Can we go back to the good old days of business?
Looking through the lens of nostalgia, business used to be simple. You could set up a road side stand (or the equivalent) and offer things that people wanted locally. Your long term success totally depended on your local reputation and at the end of the day it was more about how you interacted with the community and your customers then it was about having some sort of great business model or get rich scheme.
Honest weights, Square Dealings – with the fish specials of the day. Back in the day, it wasn’t just a numbers game, it wasn’t about having a sophisticated sales and marketing strategy or coming up with a surefire closing technique. It was about doing the right thing, adding value and helping your customers win (while you win as well).
Sounds refreshing doesn’t it?
Somewhere along the way, we lost sight of those values – maybe because slow and steady wasn’t good enough or all of the technology got in the way of good business practices. However…the good news is that we’re starting to see a return to the good old days – people are using the technology that’s out there to break down the barriers, not create more of them. Let’s look at few examples:
Finding your tribe…online
One of my favorite case studies in Social Media are the guys behind Bacon Salt. If you’re not familiar with it, it’s salt that makes things taste like Bacon! (brilliant!)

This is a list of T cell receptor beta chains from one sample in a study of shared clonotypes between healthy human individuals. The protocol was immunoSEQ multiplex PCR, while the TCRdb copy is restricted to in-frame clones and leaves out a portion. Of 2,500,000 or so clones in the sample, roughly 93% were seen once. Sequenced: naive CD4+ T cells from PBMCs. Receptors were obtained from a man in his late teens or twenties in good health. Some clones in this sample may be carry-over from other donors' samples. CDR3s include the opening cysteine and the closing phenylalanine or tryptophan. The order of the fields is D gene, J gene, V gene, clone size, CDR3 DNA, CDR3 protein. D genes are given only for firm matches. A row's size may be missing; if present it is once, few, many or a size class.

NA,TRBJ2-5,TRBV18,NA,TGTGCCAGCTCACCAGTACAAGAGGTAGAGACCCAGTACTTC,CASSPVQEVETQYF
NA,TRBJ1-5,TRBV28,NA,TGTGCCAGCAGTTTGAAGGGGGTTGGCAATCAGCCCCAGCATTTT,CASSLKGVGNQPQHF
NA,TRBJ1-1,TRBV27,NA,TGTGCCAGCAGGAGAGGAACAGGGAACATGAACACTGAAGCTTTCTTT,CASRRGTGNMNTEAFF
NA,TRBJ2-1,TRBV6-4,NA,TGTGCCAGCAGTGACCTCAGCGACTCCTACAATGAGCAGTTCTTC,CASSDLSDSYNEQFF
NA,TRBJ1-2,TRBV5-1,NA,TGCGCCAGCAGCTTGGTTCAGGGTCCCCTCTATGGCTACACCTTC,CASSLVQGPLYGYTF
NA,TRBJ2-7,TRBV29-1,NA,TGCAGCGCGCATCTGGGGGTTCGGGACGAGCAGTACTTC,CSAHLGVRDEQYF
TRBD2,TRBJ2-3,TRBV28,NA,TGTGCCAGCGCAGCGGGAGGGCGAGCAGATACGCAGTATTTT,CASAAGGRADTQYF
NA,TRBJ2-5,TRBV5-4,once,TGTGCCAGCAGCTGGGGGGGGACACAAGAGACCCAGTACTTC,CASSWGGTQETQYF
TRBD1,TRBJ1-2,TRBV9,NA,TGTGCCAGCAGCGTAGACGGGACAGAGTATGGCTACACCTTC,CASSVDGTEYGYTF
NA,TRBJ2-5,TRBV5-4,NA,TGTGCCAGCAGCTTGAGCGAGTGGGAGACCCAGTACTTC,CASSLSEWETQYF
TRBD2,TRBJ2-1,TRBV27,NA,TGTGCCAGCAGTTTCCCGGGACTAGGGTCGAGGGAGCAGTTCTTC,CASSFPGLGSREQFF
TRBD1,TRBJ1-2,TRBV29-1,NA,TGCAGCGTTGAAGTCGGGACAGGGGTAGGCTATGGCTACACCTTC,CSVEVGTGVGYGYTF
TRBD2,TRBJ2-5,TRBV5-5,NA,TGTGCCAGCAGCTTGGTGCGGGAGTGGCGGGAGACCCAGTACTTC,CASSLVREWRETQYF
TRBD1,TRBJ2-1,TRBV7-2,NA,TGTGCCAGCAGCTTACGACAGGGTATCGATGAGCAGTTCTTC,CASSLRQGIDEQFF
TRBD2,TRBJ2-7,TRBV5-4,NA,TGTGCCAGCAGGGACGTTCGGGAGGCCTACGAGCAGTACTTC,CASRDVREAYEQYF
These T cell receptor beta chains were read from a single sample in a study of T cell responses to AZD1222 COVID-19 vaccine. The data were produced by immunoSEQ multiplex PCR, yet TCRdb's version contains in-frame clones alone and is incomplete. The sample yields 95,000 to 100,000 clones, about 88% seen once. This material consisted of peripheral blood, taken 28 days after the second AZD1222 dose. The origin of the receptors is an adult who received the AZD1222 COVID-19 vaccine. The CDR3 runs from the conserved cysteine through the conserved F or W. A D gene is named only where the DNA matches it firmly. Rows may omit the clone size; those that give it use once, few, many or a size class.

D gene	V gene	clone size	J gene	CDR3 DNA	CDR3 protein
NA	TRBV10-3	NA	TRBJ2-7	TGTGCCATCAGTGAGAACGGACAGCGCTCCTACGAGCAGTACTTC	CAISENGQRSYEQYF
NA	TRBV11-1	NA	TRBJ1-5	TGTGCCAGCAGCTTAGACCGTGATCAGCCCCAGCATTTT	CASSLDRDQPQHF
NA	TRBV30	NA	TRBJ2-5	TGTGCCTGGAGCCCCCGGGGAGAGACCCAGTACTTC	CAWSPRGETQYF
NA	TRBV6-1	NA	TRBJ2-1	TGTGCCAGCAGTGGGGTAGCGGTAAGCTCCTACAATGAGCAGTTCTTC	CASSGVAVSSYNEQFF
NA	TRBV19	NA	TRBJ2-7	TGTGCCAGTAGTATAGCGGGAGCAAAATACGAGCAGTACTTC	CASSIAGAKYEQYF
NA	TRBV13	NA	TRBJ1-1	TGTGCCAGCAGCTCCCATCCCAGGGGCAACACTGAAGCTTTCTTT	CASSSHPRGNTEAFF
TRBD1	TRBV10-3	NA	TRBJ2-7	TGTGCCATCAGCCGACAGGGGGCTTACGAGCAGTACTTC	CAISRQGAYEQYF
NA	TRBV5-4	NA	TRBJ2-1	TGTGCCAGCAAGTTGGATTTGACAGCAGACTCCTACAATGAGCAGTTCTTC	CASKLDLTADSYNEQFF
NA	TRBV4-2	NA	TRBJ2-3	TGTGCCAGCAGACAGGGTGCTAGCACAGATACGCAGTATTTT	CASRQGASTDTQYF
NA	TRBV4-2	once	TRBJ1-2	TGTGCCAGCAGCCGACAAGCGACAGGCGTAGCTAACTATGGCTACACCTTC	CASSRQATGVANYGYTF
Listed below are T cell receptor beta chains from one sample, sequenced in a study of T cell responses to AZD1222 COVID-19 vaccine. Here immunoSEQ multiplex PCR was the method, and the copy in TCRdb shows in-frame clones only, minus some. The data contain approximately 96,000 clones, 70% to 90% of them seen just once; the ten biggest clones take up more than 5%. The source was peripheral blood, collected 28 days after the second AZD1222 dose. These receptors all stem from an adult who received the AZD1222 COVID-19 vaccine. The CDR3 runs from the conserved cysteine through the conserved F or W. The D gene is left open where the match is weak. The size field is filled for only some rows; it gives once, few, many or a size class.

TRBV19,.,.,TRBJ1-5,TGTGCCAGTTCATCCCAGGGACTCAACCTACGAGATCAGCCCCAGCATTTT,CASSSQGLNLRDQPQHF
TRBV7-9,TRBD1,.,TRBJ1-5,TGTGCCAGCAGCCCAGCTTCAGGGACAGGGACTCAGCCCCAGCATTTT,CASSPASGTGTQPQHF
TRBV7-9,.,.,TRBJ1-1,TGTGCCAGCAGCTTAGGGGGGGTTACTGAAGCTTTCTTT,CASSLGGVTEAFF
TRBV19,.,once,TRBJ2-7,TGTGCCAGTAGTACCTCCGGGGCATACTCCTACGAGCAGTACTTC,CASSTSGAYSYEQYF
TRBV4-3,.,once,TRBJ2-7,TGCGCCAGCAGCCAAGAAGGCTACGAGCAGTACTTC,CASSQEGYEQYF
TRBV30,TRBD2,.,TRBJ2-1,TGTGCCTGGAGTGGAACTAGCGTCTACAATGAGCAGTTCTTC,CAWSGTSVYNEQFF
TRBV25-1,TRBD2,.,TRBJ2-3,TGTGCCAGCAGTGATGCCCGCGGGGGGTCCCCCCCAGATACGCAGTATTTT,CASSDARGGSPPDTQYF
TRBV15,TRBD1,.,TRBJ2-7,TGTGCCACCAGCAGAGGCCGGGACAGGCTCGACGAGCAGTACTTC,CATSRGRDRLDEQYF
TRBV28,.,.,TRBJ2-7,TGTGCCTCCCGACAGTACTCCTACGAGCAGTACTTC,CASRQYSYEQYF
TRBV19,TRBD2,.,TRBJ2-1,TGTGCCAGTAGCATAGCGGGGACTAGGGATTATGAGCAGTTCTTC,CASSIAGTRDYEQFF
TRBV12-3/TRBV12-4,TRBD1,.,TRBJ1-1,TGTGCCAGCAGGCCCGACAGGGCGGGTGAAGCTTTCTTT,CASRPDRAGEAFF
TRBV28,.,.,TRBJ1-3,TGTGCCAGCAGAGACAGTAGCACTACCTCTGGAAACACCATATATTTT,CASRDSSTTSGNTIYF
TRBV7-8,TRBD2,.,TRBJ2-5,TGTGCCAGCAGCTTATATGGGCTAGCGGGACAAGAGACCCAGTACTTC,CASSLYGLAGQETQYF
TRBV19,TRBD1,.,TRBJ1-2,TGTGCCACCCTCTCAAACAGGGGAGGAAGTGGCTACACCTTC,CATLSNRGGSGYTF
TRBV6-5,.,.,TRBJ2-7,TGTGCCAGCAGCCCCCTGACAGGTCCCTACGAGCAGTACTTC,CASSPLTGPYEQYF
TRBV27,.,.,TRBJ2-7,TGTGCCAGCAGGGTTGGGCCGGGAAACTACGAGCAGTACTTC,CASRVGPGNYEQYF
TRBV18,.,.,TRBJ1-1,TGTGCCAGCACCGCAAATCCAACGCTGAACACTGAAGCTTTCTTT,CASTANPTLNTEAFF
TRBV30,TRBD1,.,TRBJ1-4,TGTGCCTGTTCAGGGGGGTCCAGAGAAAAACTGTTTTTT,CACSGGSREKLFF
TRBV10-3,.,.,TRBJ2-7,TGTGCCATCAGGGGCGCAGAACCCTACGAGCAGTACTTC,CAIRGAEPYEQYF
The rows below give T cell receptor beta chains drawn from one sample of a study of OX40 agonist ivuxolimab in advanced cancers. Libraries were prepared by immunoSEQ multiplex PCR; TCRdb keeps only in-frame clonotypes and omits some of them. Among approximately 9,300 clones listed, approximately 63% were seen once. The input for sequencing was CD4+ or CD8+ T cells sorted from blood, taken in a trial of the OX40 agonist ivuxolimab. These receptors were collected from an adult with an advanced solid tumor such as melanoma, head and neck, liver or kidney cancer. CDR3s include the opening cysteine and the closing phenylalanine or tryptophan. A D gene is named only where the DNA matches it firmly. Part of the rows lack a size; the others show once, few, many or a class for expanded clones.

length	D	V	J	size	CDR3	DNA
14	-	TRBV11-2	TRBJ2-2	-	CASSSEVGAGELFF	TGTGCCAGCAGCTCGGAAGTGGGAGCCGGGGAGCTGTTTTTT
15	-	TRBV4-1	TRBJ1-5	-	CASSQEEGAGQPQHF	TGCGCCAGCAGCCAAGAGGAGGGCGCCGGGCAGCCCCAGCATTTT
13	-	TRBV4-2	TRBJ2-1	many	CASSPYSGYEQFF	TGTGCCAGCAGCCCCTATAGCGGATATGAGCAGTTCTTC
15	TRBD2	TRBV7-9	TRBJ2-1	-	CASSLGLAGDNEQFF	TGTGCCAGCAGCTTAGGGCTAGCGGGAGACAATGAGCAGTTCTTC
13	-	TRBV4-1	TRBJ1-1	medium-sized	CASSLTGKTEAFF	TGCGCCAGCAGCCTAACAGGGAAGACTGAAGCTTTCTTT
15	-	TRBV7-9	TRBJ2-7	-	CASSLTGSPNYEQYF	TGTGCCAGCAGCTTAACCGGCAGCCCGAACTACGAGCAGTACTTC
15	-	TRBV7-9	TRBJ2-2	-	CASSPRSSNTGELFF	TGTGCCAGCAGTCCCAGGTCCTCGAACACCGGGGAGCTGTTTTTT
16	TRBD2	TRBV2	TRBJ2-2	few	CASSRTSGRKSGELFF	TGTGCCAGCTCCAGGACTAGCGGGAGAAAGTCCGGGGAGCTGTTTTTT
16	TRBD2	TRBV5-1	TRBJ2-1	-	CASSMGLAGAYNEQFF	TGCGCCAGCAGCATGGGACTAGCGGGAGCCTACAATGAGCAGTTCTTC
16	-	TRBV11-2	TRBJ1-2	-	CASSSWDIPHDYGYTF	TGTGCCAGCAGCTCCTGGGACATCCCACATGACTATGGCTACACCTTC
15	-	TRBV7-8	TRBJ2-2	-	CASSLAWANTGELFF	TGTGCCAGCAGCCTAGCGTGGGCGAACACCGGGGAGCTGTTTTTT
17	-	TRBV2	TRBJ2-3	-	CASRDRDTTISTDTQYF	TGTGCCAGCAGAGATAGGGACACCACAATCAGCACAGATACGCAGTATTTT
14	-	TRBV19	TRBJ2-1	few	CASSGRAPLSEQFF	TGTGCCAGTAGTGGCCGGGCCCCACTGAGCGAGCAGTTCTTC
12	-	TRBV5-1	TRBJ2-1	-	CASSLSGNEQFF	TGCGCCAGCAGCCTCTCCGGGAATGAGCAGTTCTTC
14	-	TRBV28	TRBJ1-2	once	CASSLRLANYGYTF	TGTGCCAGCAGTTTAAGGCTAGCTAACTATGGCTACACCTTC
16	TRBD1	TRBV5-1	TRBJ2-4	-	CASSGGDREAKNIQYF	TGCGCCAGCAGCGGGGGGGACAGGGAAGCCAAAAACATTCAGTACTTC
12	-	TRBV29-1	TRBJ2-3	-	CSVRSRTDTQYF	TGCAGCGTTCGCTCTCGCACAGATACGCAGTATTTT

The quick version of their story is that the 2 founders, who worked for a Seattle tech company, were out having some drinks one night and had a classic conversation that probably went something like this (after a couple of beers):
“Man…I love bacon!”
“Me too – I wish I could make everything taste like bacon!”
“Whoa – we should totally make that happen!”
And so the idea behind Bacon Salt was born – however there were the slight obstacles of not actually having the product, not having any experience in the food industry and not really being sure what their target market was or where to find them.
What they did have was technical savvy and creativity. They started by validating the market, would there be any interest in bacon salt? To figure that out, they went out to Myspace, which at the time was the largest social media platform (back in 2007) and eventually found 37,000 users who listed Bacon as a primary interest on their profile – they had found their tribe! They started talking to these bacon lovers, telling them what they were planning…and started receiving orders even before they had a product.
The end result? They sold over 600,000 units in 18 months (starting from scratch)!
They attribute the success to working with customers as part of a community – engaging with them one on one, the same way your neighborhood stores did a long time ago. You can see more on their story in this article.
Developing rapport and relationships with Social Media